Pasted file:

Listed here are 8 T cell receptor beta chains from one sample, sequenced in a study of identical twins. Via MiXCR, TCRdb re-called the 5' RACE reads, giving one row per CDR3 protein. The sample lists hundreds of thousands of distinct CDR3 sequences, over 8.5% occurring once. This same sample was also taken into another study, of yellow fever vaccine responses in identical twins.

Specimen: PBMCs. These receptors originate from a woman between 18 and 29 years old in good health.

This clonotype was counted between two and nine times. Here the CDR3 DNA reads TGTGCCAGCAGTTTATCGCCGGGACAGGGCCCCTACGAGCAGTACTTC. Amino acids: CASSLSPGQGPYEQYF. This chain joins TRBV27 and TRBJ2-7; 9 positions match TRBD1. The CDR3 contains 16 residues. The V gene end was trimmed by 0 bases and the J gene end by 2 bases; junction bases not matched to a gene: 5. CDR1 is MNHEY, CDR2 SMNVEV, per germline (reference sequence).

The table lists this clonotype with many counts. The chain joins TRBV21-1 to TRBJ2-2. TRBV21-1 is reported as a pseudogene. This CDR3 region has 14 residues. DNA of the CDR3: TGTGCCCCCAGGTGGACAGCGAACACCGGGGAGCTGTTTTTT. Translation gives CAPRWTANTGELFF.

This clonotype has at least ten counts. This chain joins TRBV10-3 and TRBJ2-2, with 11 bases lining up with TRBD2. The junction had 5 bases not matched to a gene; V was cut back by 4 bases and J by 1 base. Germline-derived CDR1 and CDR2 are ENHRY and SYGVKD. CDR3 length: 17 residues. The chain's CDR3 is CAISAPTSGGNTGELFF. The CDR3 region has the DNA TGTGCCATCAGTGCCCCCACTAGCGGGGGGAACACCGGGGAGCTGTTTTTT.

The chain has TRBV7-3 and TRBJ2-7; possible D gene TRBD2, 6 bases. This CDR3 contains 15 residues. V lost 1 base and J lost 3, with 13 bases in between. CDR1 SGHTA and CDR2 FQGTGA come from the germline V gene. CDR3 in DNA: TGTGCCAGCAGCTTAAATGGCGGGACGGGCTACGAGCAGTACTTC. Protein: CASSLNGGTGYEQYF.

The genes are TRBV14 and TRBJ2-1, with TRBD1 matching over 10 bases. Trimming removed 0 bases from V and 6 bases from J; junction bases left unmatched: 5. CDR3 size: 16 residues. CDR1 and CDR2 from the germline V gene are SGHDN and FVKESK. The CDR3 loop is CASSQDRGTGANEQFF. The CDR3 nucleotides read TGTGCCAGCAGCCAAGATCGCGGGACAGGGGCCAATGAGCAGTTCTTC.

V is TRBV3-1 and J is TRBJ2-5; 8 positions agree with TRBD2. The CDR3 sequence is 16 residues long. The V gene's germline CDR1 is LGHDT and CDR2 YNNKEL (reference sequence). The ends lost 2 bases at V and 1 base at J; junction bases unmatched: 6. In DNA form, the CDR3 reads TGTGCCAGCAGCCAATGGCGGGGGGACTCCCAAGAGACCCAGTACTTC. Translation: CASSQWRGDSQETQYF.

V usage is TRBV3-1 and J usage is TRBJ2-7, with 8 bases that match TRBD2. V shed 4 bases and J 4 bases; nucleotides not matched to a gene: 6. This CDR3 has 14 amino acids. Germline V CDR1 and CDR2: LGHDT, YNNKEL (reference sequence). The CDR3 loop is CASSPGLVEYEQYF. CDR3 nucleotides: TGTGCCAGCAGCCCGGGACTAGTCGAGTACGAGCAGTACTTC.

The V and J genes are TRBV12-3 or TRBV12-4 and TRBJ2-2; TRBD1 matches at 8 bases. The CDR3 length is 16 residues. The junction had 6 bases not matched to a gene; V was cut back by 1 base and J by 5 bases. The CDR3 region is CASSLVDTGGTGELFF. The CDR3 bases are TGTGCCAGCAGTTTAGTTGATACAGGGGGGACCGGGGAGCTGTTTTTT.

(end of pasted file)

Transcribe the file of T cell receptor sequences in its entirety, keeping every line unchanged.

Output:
Listed here are 8 T cell receptor beta chains from one sample, sequenced in a study of identical twins. Via MiXCR, TCRdb re-called the 5' RACE reads, giving one row per CDR3 protein. The sample lists hundreds of thousands of distinct CDR3 sequences, over 8.5% occurring once. This same sample was also taken into another study, of yellow fever vaccine responses in identical twins.

Specimen: PBMCs. These receptors originate from a woman between 18 and 29 years old in good health.

This clonotype was counted between two and nine times. Here the CDR3 DNA reads TGTGCCAGCAGTTTATCGCCGGGACAGGGCCCCTACGAGCAGTACTTC. Amino acids: CASSLSPGQGPYEQYF. This chain joins TRBV27 and TRBJ2-7; 9 positions match TRBD1. The CDR3 contains 16 residues. The V gene end was trimmed by 0 bases and the J gene end by 2 bases; junction bases not matched to a gene: 5. CDR1 is MNHEY, CDR2 SMNVEV, per germline (reference sequence).

The table lists this clonotype with many counts. The chain joins TRBV21-1 to TRBJ2-2. TRBV21-1 is reported as a pseudogene. This CDR3 region has 14 residues. DNA of the CDR3: TGTGCCCCCAGGTGGACAGCGAACACCGGGGAGCTGTTTTTT. Translation gives CAPRWTANTGELFF.

This clonotype has at least ten counts. This chain joins TRBV10-3 and TRBJ2-2, with 11 bases lining up with TRBD2. The junction had 5 bases not matched to a gene; V was cut back by 4 bases and J by 1 base. Germline-derived CDR1 and CDR2 are ENHRY and SYGVKD. CDR3 length: 17 residues. The chain's CDR3 is CAISAPTSGGNTGELFF. The CDR3 region has the DNA TGTGCCATCAGTGCCCCCACTAGCGGGGGGAACACCGGGGAGCTGTTTTTT.

The chain has TRBV7-3 and TRBJ2-7; possible D gene TRBD2, 6 bases. This CDR3 contains 15 residues. V lost 1 base and J lost 3, with 13 bases in between. CDR1 SGHTA and CDR2 FQGTGA come from the germline V gene. CDR3 in DNA: TGTGCCAGCAGCTTAAATGGCGGGACGGGCTACGAGCAGTACTTC. Protein: CASSLNGGTGYEQYF.

The genes are TRBV14 and TRBJ2-1, with TRBD1 matching over 10 bases. Trimming removed 0 bases from V and 6 bases from J; junction bases left unmatched: 5. CDR3 size: 16 residues. CDR1 and CDR2 from the germline V gene are SGHDN and FVKESK. The CDR3 loop is CASSQDRGTGANEQFF. The CDR3 nucleotides read TGTGCCAGCAGCCAAGATCGCGGGACAGGGGCCAATGAGCAGTTCTTC.

V is TRBV3-1 and J is TRBJ2-5; 8 positions agree with TRBD2. The CDR3 sequence is 16 residues long. The V gene's germline CDR1 is LGHDT and CDR2 YNNKEL (reference sequence). The ends lost 2 bases at V and 1 base at J; junction bases unmatched: 6. In DNA form, the CDR3 reads TGTGCCAGCAGCCAATGGCGGGGGGACTCCCAAGAGACCCAGTACTTC. Translation: CASSQWRGDSQETQYF.

V usage is TRBV3-1 and J usage is TRBJ2-7, with 8 bases that match TRBD2. V shed 4 bases and J 4 bases; nucleotides not matched to a gene: 6. This CDR3 has 14 amino acids. Germline V CDR1 and CDR2: LGHDT, YNNKEL (reference sequence). The CDR3 loop is CASSPGLVEYEQYF. CDR3 nucleotides: TGTGCCAGCAGCCCGGGACTAGTCGAGTACGAGCAGTACTTC.

The V and J genes are TRBV12-3 or TRBV12-4 and TRBJ2-2; TRBD1 matches at 8 bases. The CDR3 length is 16 residues. The junction had 6 bases not matched to a gene; V was cut back by 1 base and J by 5 bases. The CDR3 region is CASSLVDTGGTGELFF. The CDR3 bases are TGTGCCAGCAGTTTAGTTGATACAGGGGGGACCGGGGAGCTGTTTTTT.